Part 2 of the One Year Anniversary observation of the East Japan Earthquake / Tsunami in the Tohoku region (Article by Lilian Chua)
It was a very chilly morning in Ichinoseki as we head out to one of World Vision Japan’s livelihood project in Minamisanriku in Miyagi prefecture. This coastal town was one of the hardest hit by the magnitude 9 earthquake on March 11, 2011.
Once home to about 17,000 people, this town has been almost entirely washed away by the tsunami.
The earthquake triggered a tsunami that traveled as far as 10 km inland reduced the town to splinters and debris
This coastal town, previously known for its stunning beaches, also used to thrive on its fishing industry and marine cultivation, more specifically seaweed or wakame cultivation.
The seaweed cultivation can be harvested within 12 months so as part of the livelihood project, World Vision Japan (WVJ) decided to come up with all the necessary support to help restore the trade. Essentially, WVJ believe this project will improve the well being of many children, whose parents are seaweed fishermen.
It is estimated that 95% of the approximate 100 boats used for seaweed cultivation were destroyed by the tsunami. Last October, WVJ has provided twelve boats for twelve different local ports in Shizugawa and Togura districts in Minamisanriku.
The ‘wakame’ fishermen processing the seaweed which was planted in time, thanks to the support from WVJ.
About 80% of fishermen interviewed by WVJ have lost their homes and their equipment that can cost from USD$20,000 to USD$30,000 a set. Therefore, in addition to the boats, WVJ has also provided boiling machines and compressors to process the seaweed. Besides providing many women with work opportunities, processed seaweed can sell for a much higher price, up to 10 times more!
Wakame processing equipment by WVJ
Whilst part of the group went to see the harvesting of the seaweed, some of us had the chance to chat with a local fisherman who escaped the tsunami. Whilst feeding the salmons at sea, Mr Takao Sasaki saw the sinking of anchored fishing facilities. Later he witnessed a whirlpool and saw oyster-cultivation facilities drifting out to sea. Immediately he veered his ship further out to sea to avoid the brewing tsunami.
It was when Mr Takao saw Japanese houses floating out to sea; he knew he was very lucky to have escaped a very destructive tsunami. However, upon docking his ship he was still shocked to see that almost everything has been washed away, even the port lights.
Mr Takao Sasaki, a tsunami survivor, recounts his experience of the destructive disaster.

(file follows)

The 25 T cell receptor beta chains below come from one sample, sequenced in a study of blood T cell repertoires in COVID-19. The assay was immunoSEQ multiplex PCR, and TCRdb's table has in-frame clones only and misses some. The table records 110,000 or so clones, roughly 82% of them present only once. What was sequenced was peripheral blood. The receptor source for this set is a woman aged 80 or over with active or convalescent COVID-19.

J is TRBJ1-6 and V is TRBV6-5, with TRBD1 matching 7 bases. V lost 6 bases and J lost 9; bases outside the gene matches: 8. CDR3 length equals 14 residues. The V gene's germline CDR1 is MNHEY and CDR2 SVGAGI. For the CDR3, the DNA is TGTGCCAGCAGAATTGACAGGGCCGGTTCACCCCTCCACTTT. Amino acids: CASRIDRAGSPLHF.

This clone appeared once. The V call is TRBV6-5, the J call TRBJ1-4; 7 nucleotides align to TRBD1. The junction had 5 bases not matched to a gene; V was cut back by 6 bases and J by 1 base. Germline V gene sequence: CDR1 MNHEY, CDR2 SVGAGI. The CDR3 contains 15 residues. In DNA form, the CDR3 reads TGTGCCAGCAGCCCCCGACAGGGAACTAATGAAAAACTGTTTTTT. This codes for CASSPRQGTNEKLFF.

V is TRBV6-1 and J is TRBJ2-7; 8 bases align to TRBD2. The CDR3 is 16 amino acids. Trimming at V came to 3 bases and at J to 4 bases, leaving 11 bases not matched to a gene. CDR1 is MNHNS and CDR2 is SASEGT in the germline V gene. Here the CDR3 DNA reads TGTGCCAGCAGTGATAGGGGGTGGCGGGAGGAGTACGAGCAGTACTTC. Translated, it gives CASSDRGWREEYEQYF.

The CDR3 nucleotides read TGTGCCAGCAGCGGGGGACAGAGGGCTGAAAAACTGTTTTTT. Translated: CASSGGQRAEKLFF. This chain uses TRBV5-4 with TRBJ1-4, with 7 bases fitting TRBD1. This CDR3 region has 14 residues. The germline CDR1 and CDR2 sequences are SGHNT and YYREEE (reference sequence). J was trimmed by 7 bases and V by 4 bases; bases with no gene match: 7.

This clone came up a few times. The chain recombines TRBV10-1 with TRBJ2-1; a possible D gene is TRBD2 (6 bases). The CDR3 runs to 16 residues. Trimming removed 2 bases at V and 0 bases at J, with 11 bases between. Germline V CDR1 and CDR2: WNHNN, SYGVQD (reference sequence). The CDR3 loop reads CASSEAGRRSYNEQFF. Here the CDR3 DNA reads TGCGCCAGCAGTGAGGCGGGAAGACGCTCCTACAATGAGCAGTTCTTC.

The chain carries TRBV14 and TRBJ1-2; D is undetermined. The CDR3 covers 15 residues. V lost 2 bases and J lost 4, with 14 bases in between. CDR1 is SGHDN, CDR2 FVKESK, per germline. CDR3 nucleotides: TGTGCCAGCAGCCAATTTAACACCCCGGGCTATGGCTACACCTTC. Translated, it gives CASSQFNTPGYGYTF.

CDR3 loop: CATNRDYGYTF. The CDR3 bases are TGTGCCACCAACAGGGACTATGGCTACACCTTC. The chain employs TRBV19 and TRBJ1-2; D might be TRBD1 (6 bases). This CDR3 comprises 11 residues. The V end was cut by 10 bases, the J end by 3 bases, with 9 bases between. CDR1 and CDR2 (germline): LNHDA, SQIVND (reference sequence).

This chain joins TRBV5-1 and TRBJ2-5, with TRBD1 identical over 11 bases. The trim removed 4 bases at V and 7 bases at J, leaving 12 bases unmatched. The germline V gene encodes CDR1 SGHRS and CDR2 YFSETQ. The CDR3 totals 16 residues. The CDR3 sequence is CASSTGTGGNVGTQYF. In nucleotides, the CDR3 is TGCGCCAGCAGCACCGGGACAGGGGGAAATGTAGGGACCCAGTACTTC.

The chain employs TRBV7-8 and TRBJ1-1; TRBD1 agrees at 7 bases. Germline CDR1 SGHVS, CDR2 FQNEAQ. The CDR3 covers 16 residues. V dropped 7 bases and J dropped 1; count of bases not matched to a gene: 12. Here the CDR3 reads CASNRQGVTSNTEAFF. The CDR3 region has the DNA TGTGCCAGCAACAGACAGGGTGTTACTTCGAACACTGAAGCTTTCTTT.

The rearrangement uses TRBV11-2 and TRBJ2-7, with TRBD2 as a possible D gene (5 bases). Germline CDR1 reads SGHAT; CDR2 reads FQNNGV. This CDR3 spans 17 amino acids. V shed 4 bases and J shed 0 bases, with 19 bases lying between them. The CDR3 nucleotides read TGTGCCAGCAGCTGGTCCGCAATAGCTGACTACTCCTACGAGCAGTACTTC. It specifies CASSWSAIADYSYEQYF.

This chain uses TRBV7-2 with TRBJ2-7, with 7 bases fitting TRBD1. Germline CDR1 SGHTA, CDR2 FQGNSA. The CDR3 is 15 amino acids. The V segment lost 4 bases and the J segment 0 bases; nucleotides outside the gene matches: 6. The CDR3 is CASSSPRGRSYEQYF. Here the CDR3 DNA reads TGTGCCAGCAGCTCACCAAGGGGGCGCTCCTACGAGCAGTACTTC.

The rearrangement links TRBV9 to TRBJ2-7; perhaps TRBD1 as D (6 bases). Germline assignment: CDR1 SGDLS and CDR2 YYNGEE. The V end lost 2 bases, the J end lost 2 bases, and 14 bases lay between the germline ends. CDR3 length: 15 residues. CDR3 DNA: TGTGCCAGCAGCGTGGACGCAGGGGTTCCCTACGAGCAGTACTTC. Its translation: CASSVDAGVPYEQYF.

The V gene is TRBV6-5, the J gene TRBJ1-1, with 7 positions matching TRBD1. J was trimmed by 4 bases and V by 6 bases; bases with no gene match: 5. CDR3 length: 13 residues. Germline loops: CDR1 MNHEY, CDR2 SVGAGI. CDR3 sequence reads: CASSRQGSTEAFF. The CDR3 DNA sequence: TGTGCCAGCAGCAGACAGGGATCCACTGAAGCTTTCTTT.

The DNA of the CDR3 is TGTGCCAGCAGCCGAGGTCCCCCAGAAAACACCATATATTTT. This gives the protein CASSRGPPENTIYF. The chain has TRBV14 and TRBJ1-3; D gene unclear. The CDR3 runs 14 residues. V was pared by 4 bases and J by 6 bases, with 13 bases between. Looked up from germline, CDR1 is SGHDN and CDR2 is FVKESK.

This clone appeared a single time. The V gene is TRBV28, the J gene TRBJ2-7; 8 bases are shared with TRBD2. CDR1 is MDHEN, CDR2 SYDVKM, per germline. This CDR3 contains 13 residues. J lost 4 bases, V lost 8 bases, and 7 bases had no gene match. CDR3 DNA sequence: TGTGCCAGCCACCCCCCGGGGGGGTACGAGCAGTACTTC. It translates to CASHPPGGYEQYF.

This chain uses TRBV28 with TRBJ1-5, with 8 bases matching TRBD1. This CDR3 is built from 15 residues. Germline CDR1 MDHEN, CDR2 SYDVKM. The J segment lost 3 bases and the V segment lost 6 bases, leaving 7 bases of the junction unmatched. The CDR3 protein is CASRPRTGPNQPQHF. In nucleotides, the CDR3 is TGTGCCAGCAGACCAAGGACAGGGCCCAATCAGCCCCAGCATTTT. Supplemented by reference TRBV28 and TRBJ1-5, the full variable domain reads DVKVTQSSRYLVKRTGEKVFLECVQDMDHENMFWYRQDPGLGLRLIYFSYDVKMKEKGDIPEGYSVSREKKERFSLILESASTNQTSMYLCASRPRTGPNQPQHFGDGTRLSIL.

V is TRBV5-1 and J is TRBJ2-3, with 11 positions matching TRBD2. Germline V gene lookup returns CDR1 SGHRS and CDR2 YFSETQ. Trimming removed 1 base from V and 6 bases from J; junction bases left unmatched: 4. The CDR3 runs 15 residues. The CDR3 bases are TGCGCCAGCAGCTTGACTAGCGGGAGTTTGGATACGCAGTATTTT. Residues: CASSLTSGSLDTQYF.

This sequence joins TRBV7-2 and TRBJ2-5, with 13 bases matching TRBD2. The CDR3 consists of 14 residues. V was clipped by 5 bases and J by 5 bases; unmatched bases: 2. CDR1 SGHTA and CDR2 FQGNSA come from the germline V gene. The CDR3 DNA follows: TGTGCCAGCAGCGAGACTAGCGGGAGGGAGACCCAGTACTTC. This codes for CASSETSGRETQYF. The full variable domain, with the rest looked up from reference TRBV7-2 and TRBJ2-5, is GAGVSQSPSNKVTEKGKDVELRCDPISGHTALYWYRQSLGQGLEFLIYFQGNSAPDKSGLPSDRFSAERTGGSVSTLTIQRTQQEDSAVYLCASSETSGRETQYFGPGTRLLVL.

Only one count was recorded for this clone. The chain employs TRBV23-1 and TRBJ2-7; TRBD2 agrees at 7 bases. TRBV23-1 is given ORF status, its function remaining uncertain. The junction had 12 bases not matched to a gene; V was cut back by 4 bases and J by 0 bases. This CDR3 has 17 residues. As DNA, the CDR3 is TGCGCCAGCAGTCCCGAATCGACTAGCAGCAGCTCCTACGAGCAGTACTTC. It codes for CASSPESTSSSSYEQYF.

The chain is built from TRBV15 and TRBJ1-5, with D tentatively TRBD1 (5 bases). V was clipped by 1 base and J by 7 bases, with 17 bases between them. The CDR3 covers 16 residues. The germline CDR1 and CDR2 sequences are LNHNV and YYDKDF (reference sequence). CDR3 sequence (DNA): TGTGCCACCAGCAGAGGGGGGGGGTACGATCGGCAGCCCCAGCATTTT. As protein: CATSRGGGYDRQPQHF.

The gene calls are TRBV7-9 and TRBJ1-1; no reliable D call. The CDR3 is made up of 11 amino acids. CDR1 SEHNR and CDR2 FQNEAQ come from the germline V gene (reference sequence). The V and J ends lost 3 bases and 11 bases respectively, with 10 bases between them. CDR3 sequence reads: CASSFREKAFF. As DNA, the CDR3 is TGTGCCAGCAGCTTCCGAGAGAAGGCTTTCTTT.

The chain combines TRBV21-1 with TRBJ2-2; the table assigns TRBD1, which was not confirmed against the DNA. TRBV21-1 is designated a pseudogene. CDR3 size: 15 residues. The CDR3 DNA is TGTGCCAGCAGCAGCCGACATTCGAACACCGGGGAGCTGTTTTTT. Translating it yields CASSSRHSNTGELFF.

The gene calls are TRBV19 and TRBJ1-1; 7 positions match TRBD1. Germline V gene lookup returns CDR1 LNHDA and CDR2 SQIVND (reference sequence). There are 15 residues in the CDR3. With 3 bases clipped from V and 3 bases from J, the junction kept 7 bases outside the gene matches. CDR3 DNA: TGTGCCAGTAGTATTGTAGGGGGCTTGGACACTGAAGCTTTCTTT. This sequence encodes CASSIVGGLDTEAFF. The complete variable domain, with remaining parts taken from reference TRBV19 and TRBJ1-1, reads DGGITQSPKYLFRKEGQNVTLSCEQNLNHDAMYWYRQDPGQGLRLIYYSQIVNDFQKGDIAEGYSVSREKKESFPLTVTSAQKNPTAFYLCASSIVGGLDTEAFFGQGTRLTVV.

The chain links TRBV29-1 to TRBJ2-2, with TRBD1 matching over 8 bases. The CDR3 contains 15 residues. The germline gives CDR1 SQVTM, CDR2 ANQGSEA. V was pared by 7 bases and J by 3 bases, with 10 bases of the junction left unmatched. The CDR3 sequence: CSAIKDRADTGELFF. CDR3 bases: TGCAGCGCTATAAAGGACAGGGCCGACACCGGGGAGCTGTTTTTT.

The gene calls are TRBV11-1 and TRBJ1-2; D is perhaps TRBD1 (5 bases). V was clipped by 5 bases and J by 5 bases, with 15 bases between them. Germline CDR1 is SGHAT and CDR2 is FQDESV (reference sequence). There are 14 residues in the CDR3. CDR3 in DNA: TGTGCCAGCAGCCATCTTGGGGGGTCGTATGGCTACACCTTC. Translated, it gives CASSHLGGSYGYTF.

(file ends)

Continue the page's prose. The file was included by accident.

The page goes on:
When the boat came back with the wakame harvest, the fishermen’s wives prepared some very tasty and warm seaweed soup and salad, perfect for the biting cold weather!
Fresh seaweed salad ready to be eaten..yumm!
Seaweed soup is very nutritious!
There is still much to be done for the wakame industry at Minamisanriku and WVJ has some future plans in store:
1) To provide different equipment and facilities to process seaweed after cultivation
2) Install twelve tents where wakame cultivators can share the equipment and work together, including women.
With our stomach full of wakame, we headed to Shizugawa hill. We passed long stretches of flattened grounds and there were much silence inside the bus (perhaps many were still feeling full from much wakame) almost echoing the sentiments of zero activity of the area.
View from Shizugawa hill – these barren lands used to be a flourishing, beautiful town bustling with activities
Some have compared the aftereffect of the tsunami to Hiroshima and Nagasaki
Along the way, we passed more flattened grounds where the WVJ building once stood
Coming up is Part 3, focusing on the tsunami-affected children, how they are coping and the support from WVJ. If you want to know more please visit the World Vision website.
Or you can also read Part One of the One Year Anniversary observation of the East Japan Earthquake/Tsunami and also about the diaries of volunteers and aid workers, of their experiences during the early days of the tsunami:
Writer Lilian Chua was sent to the Miyagi prefecture by World Vision Malaysia to follow up on the One Year Anniversary observation of the East Japan Earthquake and Tsunami in the Tohoku region of Japan.